Hidden Gems of Lower Thames

We paddled down the Thames countless times, day time or night time, we would go with the tide marvelling at how wide, fast, and exciting the river is. 

This time however, we set to do something different. We joint our friend Ian, who has done this trip before, and relying on his local knowledge we approached the muddy banks of the Thames at low tide with good faith. 

We started by the Diver. We’ve seen him many times before when returning upstream from Gravesend, always handing there, partially submerged in the water or mud. The concrete barges have been here even longer, since 1953, as an extra protection during floods. Amazing structures, once floated, used during WW2. 

We launched and crossed to the other side, the south side. This time we decided to stay very close to the shoreline to explore. We didn’t need to wait for long, as we passed the yacht club in Erith, strange heaps of mud came into view. But of course, it wasn’t mud, it was what the heard about some time ago, the petrified forest, thousands of years old. We could see few tree trunks  and many root balls. We will definitely be back at even lower tide for closer inspection. 

Our next stop was the mouth of the river Darent, tributary to the Thames, we paddled as far as the tidal gate surrounded by walls of shiny mud, supervised by a turnstone (according to Ian). Sadly time was pushing us, and if we wanted to get to our planned destination, we had to turn and continue downstream. 

We wanted to visit Broadness Harbour, a little tidal harbour on the tip of Swanscombe peninsula. I never heard of it, but few times while going past Broadness Point to Gravesend I glimpsed some boats stationed there. The creek leading into the harbour was dry but mud was firm enough to let us land and go on shore. What an amazing place: highest pylons in the UK, Met Office weather station. The wind moving through long grass with ramshackle houseboats and huts behind reminded us of Aleutian Alaska. 

We crossed the Thames here and turned to go upstream with the tide. At Purfleet we briefly peeked into the mouth of river Mar Dyke, but the flood gate threatened to open any time, so we decided to proceed. However we spent some time admiring the remains of the old quay. In the late 18th century this place was used as a natural harbour, and a quay was built to land gunpowder for the magazines in Purfleet.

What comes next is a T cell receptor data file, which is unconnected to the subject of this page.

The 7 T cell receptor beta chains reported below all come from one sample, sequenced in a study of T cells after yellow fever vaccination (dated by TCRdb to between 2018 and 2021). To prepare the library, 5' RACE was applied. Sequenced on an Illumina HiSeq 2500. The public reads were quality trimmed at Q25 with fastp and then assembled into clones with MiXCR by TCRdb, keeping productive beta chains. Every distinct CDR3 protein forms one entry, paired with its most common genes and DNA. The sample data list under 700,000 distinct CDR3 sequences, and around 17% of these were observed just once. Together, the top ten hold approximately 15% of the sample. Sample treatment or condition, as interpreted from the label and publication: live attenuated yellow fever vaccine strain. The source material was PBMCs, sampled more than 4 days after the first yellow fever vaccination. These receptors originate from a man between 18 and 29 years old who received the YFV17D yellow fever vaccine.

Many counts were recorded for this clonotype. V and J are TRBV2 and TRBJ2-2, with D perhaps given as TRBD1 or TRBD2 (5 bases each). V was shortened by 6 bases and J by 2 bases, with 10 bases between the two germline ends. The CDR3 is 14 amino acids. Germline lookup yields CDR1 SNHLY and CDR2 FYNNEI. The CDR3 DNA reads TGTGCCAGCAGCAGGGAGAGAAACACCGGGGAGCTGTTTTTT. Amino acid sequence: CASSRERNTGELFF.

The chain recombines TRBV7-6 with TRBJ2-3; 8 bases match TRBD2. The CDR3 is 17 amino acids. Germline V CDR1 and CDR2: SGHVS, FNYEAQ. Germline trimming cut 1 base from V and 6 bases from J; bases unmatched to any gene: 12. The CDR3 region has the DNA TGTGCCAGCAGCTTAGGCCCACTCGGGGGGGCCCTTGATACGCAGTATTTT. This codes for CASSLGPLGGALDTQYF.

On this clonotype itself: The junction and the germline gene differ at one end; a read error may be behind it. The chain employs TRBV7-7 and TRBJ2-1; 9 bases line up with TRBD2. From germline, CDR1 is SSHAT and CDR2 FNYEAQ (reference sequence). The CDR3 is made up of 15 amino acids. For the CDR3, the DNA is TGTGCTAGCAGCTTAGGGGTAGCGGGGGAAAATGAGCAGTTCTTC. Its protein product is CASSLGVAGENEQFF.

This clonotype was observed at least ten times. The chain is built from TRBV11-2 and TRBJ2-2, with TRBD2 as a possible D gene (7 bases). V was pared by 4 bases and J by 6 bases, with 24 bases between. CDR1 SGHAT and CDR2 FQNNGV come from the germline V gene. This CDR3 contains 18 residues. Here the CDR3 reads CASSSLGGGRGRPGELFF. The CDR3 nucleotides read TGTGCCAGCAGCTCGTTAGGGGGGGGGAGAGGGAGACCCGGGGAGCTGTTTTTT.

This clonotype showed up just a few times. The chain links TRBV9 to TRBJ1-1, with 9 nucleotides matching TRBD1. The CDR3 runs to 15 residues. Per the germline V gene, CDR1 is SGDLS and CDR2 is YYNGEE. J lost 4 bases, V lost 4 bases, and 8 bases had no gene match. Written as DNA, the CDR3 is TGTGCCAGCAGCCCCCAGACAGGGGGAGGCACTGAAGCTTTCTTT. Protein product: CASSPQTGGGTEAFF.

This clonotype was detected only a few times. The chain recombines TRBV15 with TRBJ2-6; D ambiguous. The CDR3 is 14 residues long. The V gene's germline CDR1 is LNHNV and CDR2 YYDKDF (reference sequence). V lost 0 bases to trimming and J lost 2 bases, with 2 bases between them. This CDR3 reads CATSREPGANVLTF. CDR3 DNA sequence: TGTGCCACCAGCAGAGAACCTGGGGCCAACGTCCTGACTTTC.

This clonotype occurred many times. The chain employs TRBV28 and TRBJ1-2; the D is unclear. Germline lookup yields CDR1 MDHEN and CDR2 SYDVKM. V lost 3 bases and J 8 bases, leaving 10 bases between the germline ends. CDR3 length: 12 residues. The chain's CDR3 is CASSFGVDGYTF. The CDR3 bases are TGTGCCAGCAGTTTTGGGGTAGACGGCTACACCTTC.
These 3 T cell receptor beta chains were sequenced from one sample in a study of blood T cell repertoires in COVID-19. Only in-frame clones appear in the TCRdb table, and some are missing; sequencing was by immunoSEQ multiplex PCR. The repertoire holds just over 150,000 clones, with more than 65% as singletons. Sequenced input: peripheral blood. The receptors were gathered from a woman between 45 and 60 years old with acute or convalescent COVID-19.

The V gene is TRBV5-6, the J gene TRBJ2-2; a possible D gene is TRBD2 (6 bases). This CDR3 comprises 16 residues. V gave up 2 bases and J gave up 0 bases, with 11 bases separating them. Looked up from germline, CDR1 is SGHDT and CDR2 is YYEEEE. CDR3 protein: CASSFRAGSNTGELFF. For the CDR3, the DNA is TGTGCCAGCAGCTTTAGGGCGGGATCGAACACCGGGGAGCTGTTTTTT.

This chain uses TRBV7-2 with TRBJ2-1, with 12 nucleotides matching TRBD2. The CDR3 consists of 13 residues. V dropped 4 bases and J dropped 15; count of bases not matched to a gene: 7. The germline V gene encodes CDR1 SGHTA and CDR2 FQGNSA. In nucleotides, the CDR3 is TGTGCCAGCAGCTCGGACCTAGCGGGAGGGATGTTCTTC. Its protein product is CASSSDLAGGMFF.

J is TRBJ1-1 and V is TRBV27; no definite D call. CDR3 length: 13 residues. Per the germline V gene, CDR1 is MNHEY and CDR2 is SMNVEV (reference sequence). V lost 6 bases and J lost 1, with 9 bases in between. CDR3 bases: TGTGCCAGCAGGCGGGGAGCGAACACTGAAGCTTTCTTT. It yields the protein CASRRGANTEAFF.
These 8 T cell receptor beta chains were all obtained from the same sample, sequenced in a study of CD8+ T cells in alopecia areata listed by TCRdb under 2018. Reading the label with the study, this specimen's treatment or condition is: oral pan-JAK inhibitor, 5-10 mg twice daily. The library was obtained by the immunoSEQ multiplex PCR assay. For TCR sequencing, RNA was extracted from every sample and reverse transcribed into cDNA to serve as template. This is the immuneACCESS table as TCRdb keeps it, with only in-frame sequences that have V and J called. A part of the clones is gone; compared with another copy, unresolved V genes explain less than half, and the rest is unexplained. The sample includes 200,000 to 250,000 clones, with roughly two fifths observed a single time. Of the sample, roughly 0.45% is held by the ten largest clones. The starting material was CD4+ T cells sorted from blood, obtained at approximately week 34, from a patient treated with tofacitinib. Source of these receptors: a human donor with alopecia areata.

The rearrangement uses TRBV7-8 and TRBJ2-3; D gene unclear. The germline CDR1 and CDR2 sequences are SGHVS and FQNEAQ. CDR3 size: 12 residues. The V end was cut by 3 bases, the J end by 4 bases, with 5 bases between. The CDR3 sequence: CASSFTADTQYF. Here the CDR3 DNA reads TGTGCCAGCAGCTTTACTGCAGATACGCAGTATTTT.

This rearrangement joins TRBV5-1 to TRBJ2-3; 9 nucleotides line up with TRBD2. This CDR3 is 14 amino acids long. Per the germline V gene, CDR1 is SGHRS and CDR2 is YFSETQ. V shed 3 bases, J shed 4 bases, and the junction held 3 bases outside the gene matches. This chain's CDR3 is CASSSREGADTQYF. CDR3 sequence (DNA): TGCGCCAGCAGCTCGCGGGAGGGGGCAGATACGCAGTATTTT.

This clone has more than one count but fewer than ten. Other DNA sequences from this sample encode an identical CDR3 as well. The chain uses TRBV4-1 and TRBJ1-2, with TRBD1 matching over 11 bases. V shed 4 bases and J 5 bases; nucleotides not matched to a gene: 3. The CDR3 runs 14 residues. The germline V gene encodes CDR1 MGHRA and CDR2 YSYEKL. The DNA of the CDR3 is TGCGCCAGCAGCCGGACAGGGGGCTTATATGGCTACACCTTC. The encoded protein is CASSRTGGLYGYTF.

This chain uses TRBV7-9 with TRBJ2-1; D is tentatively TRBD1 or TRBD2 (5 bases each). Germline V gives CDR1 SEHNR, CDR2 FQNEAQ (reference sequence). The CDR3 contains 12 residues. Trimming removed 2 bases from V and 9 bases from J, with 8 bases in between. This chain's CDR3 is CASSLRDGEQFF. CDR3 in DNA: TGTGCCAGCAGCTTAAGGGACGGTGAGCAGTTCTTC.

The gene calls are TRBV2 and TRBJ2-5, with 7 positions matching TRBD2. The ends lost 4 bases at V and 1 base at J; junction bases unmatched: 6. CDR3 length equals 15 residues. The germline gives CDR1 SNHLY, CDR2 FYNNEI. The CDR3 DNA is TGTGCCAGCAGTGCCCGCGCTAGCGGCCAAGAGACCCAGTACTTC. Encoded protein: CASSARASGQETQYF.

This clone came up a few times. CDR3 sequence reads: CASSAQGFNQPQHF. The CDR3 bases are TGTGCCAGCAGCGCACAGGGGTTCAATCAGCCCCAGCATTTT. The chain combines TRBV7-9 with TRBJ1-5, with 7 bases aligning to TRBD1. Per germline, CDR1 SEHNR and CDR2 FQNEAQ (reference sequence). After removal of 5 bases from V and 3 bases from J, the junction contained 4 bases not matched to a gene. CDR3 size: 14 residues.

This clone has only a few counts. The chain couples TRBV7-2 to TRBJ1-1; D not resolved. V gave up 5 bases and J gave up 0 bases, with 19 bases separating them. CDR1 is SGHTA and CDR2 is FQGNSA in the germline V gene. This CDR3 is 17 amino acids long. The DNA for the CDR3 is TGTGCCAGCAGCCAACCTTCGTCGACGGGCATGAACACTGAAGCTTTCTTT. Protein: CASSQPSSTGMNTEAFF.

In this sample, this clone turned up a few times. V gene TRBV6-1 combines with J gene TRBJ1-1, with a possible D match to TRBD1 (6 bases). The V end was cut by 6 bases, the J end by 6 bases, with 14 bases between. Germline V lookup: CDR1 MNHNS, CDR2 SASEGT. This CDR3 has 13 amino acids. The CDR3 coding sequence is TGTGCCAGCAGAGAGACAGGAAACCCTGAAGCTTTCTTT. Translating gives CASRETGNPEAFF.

From here the wind and tide pushed us back past the Coldharbour Lighthouse back to our launching place.


With Michal gone, there’s no one left to drive the car but myself. Having had driving licence for 20 years, not driving really since we moved to London, makes me someone, for whom making car to leave a perfectly fine parking place is a rather uneasy task. However, needs must and errands had to be accomplished.

I planned this very carefully, selected the time and plotted the route. I took navigation and map with me, as one can never be too cautious about these. The destination was the whole 3.4miles away with a long dark tunnel in between. They say that with true adventures, it shouldn’t be just about the end goal, the journey should matter, too. However, were I was concerned, the end goal was the main reason I put the gear in one, indicated right, and pushed down on the gas.

I was off on my expedition, by definition a journey with a particular purpose, especially that of exploration, research, or war. Yes, this felt like all of these options.

From previous long trips and holidays I remembered the feeling of butterflies in the stomach at the beginning of each trip, the uncertainty of how it all will be, the anxiety whether it was a right decision. And yes, approaching the four lanes roundabout, I had similar feeling of fight or flight moment. I also learnt that soon once the routine kicks in, the butterflies settle.

black-and-white-car-interior-gear-89693The Blackwall Tunnel, was a complete different matter. It reminded me of long open crossings. You know it will finish at some point, you know you will eventually reach the land, you know, you just need to get on with it, stroke after stroke to get there. The relief, when a land is spotted, when it becomes clear that the calculations were correct, and that indeed, it would be accomplished at some point, was comparable to finally seeing the light at the end. Only then, did I realise I was holding my breath, and let go. There, who was I to self limit myself, to think I could not get to the south side of the river by other means than kayak, bike or public transport.